Here is a diagram in my inimitably terrible style:

20181101_175819952_iOS

That’s your base platform, driving left to right. Green at the front are your cheek-mounted (i.e., in a three-axis gimbaled mount on the side of the vehicle) heavy mass drivers, target designators, and micromissile launchers. Purple at the rear are your cheek-mounted medium mass drivers for local defense. Both weapons are illustrated in their default rest position, i.e., forward-facing or rear-facing, respectively.

As can be seen from the shaded fields of fire, both can train sufficiently to hit anything on their side of the vehicle that doesn’t actually involve training through the platform body or the other weapon mount; i.e., the forward cheek-mounts can hit anything from directly forward (with a small blind spot directly in front of the vehicle) to not-quite-rear; and the rear cheek-mounts can hit anything from directly behind (with small blind spot directly behind the vehicle, likewise) to not-quite-directly forward.

In short, there are plenty of things for them all to shoot at.

 

Question: Useless Machines

Specialist290 asks:

So what do the eldrae make of the idea of “useless machines”?

The most famous example, of course, being the machine whose sole purpose, once turned on, is to turn itself back off. (Like so: https://www.youtube.com/watch?v=Z86V_ICUCD4 )

Insert usual disclaimer about the reliability of capsule summaries of the opinions of over a trillion sophonts.

Well, for a start, they aren’t “useless machines”. Useless machines manifestly fail to work properly. These are “amusing mechanical follies”, like Rube Goldberg designs, which are… amusing. Also decorative.

(The ur-example of the class *there* is actually a Precursor artifact, nicknamed “The Uncrater”, a black-box widget whose sole function appears to be declining to be packaged up in the current local language, then quietly disintegrating any packaging material used to attempt to do so.

You’ll find it indexed under “Amusing Mechanical Follies”. Also under “Suspected Precursor Practical Jokes”, and “Seriously, Guys, What The Hell?”)

 

A Musing & the FAQ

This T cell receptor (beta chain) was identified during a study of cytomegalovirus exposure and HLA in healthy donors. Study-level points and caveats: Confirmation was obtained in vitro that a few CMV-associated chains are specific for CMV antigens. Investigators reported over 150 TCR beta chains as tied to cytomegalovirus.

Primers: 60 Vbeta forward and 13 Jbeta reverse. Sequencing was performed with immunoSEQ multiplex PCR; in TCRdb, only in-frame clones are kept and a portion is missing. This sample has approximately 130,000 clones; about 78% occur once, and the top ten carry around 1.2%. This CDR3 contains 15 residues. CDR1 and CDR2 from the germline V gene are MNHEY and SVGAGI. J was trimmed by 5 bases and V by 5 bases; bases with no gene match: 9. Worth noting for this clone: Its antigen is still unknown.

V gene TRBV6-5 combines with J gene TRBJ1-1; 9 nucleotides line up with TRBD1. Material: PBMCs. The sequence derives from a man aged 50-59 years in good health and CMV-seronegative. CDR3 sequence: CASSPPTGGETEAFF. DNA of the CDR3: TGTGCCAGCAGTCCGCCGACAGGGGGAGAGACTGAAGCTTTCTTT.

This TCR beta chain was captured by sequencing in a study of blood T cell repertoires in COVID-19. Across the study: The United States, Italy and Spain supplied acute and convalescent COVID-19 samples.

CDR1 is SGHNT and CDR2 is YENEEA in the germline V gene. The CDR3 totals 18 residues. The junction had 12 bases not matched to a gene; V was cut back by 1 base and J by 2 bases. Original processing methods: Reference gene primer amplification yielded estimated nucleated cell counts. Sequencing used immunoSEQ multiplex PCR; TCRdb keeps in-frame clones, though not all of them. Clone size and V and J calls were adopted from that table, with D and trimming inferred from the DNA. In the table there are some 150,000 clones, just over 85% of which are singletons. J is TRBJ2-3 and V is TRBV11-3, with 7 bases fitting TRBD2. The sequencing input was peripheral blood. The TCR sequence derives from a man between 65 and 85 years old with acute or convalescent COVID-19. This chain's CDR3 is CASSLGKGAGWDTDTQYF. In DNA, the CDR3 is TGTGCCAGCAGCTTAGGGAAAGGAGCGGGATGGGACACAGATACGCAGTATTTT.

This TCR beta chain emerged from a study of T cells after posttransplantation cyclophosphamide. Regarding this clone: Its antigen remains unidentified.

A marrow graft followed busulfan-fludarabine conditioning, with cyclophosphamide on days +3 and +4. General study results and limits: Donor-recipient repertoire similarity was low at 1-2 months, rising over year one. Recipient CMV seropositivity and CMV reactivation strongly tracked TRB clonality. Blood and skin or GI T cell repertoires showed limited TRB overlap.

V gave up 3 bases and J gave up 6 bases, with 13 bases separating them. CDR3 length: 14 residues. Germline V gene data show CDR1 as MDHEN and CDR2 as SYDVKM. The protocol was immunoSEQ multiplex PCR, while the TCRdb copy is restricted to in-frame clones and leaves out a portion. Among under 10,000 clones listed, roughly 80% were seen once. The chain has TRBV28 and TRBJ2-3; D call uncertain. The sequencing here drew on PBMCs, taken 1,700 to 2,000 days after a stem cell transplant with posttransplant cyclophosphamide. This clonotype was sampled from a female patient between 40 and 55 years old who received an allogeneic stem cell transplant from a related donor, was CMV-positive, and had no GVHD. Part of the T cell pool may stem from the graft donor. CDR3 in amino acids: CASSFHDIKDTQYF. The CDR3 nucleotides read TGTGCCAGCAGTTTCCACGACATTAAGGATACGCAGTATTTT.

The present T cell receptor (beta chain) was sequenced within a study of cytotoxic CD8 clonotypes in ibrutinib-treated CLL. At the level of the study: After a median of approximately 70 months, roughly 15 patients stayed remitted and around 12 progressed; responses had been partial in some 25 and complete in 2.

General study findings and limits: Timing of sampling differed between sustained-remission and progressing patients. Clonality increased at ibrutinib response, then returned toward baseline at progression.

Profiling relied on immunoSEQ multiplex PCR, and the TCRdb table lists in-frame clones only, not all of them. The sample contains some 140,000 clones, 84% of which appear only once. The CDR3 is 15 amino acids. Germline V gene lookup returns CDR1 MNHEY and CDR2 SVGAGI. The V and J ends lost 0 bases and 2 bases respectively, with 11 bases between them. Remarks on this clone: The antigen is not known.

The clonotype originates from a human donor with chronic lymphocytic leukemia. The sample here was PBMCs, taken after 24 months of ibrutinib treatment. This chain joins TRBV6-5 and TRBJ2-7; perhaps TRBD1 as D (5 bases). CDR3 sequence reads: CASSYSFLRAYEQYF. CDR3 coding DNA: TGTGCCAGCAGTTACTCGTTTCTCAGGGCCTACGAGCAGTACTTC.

On the evergreen question of what about us, Earth-now, the Imperials might find worthy of a little respect, a recent rewatching of Apollo 13 reminds me to mention that our space program, especially of the Apollo era, definitely qualifies.

Bear in mind, for one thing, that for various reasons involving their homeworld’s quirky perversions of physics, that their moon program, Project Silverfall, didn’t reach fruition until they were already a mature information-age society, and so Moondancer and her sister ships, along with Oculus Station and so forth, were all equipped with fancy, modern integrated network systems, and other technology of similar advancement, with the controls looking rather more like a Dragon V2 touchscreen-and-voice UI than anything else. (And, of course, it was a roomy Orion ship, not a capsule that barely fits its crew.)

So, y’know, it wasn’t quite “In a cave! With a box of scraps!” from their perspective, but getting to the moon with slipsticks and core memory, in a vehicle smaller than Moondancer‘s bridge — that’s remarkably impressive by any standards. And, of course, there’s simply no way you can’t respect any of the sodality of folks willing to strap their asses to a cannoboom and ride it into glory.

(On the other hand, the way the program was abruptly terminated after having served its political purpose of being a stick to beat the Soviets with pretty much confirms all of the negative stereotypes in the book, or at least the ones indexed under short-sightedness, Obstructive Naysaying, democracy, cratic government in general, and so forth.

Never mind all the people saying “What’s the point in going to space?”, then and now. I mean, it’s not like the Empire has never had any mental cripples, but by and large, they don’t give them column-inches or seats in the Senate.)


On another note, I am contemplating adding a FAQ page for the benefit of new visitors to the site. As such, I welcome nominations for Qs that are FA – which doesn’t mean a free for all in re new questions, I stipulate; nominate from questions already answered or posts which answer unspoken questions, please!

 

Question: Marlinspike

Phineas Imhoff asks:

I have heard mention of the “spacers marlinspike” several times, I am curious what exactly is it for? Does it serve the same role as a traditional marlinspike, just recycled in space. Or is it something else?

It’s essentially the same tool, albeit with some minor microgravity adaptations. While there isn’t quite so much rope involved in celestime sailing vis-à-vis maritime, there’s more than enough to make such a tool useful (especially in the cargo department, for lashing of breakbulk), and that’s before you get to its handy secondary uses for poking suspicious-looking objects and rapping miscreants soundly across the base of the skull.